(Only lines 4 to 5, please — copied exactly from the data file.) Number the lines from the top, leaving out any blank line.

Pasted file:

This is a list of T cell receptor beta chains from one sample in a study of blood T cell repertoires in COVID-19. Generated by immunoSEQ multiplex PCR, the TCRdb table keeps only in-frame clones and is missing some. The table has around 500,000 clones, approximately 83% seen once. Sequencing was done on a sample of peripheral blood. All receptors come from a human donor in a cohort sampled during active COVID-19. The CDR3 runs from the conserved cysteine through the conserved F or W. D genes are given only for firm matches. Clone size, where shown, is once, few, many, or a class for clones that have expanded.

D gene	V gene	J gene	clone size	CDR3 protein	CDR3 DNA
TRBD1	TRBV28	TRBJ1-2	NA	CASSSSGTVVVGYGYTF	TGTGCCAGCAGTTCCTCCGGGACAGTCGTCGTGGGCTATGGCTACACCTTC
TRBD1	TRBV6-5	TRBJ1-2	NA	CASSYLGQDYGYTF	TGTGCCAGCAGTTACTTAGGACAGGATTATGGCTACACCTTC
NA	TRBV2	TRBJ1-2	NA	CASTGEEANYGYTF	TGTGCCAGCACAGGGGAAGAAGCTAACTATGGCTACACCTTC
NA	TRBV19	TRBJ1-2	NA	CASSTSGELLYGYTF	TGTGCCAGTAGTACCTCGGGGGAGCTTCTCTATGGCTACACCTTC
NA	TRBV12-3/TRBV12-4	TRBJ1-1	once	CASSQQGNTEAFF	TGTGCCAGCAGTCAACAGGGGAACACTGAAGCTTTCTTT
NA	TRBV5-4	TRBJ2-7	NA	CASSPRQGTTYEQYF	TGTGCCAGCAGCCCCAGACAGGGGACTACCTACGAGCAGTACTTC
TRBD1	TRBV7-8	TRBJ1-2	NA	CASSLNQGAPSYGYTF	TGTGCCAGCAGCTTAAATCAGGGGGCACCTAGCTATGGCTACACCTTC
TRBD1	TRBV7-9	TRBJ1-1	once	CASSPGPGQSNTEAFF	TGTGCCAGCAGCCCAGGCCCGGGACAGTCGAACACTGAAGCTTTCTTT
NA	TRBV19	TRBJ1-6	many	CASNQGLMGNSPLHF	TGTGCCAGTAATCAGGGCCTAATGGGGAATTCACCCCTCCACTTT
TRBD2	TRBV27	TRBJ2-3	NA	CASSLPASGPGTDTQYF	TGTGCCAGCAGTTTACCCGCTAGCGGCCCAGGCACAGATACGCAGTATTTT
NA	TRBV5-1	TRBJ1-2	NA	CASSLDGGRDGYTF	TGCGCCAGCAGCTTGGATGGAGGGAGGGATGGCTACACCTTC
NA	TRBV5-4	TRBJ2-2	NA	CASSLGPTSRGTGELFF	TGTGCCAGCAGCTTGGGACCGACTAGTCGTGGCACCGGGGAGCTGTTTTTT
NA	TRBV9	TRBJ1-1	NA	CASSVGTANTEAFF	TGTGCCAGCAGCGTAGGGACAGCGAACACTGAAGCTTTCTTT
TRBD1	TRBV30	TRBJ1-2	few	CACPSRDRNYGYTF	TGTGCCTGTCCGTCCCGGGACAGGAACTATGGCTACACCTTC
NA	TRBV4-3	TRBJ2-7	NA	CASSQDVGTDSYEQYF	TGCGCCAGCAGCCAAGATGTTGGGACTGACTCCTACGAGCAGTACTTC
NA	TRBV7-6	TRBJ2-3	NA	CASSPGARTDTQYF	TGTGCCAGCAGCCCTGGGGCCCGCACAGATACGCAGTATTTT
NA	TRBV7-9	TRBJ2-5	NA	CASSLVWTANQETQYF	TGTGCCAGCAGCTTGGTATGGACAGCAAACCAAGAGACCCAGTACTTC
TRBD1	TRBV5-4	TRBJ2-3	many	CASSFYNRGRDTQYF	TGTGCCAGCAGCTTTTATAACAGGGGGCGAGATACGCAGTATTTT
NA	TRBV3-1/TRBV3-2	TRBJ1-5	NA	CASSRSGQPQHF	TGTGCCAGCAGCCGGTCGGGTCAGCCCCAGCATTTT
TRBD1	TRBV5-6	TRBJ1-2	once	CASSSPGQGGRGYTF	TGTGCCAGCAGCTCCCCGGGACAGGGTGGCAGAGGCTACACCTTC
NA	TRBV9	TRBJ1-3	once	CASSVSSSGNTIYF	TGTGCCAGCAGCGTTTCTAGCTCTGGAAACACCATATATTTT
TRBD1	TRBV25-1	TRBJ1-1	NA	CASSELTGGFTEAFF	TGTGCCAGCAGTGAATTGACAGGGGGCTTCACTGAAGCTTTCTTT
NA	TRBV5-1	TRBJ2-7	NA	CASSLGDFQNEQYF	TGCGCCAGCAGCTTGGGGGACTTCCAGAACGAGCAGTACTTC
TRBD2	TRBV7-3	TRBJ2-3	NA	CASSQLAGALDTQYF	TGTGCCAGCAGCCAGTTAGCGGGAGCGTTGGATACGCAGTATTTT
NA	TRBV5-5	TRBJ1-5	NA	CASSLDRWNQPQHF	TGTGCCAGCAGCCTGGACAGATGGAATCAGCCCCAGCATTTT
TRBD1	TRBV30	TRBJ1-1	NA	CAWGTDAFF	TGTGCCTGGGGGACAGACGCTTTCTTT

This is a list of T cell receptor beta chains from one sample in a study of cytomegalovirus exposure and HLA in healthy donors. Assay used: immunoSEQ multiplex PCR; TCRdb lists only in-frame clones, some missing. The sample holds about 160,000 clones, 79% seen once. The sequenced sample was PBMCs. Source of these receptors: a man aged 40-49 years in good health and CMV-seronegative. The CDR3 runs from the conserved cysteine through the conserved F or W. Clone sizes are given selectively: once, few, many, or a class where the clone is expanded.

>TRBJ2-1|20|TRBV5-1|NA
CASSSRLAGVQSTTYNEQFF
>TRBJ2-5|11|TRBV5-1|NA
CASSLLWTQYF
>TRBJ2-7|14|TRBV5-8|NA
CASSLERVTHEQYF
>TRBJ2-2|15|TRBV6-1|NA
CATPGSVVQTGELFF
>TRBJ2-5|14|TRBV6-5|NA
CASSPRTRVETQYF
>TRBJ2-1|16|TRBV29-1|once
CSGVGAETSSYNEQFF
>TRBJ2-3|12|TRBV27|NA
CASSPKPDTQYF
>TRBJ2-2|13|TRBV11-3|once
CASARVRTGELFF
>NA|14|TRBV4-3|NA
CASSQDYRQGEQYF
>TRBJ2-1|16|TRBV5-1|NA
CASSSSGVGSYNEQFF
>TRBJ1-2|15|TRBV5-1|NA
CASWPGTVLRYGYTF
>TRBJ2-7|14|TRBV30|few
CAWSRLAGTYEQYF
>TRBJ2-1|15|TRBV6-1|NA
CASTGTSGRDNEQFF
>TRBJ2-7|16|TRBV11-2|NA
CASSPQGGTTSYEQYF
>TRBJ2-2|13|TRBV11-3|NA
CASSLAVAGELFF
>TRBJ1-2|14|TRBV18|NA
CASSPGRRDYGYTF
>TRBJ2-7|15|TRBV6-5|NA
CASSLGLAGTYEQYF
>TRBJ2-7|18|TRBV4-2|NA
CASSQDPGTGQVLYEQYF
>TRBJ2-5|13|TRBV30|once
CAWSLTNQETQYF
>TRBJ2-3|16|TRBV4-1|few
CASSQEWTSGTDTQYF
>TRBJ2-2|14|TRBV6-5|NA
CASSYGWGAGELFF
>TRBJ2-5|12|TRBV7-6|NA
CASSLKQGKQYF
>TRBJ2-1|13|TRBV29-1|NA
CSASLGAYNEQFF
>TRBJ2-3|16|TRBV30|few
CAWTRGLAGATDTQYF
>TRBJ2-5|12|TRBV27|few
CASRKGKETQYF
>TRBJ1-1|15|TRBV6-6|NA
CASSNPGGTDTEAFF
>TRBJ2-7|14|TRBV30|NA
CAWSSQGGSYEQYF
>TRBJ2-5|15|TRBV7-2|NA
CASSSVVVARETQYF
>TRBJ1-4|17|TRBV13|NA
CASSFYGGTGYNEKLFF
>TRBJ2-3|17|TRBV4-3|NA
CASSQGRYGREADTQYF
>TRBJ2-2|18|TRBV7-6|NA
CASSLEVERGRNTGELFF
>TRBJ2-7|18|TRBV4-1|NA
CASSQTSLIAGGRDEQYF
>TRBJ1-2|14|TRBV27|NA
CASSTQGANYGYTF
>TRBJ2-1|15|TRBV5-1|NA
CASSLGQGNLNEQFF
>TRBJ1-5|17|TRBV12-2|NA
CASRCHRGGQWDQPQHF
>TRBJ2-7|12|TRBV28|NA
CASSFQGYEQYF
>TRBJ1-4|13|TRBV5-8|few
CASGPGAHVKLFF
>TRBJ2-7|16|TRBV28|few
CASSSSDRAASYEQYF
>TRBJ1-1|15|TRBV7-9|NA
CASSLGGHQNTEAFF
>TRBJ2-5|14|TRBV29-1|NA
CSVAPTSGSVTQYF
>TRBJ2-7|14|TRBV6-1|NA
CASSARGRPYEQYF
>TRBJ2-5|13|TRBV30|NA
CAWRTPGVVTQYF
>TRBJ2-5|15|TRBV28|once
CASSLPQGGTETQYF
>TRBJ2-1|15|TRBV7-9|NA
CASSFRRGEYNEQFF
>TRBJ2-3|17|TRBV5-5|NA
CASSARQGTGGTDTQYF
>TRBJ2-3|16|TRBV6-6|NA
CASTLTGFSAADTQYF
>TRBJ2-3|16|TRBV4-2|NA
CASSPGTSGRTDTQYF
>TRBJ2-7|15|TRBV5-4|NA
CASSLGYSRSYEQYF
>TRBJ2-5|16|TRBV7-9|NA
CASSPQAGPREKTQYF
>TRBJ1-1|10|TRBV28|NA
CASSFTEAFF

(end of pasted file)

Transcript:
TRBD1	TRBV6-5	TRBJ1-2	NA	CASSYLGQDYGYTF	TGTGCCAGCAGTTACTTAGGACAGGATTATGGCTACACCTTC
NA	TRBV2	TRBJ1-2	NA	CASTGEEANYGYTF	TGTGCCAGCACAGGGGAAGAAGCTAACTATGGCTACACCTTC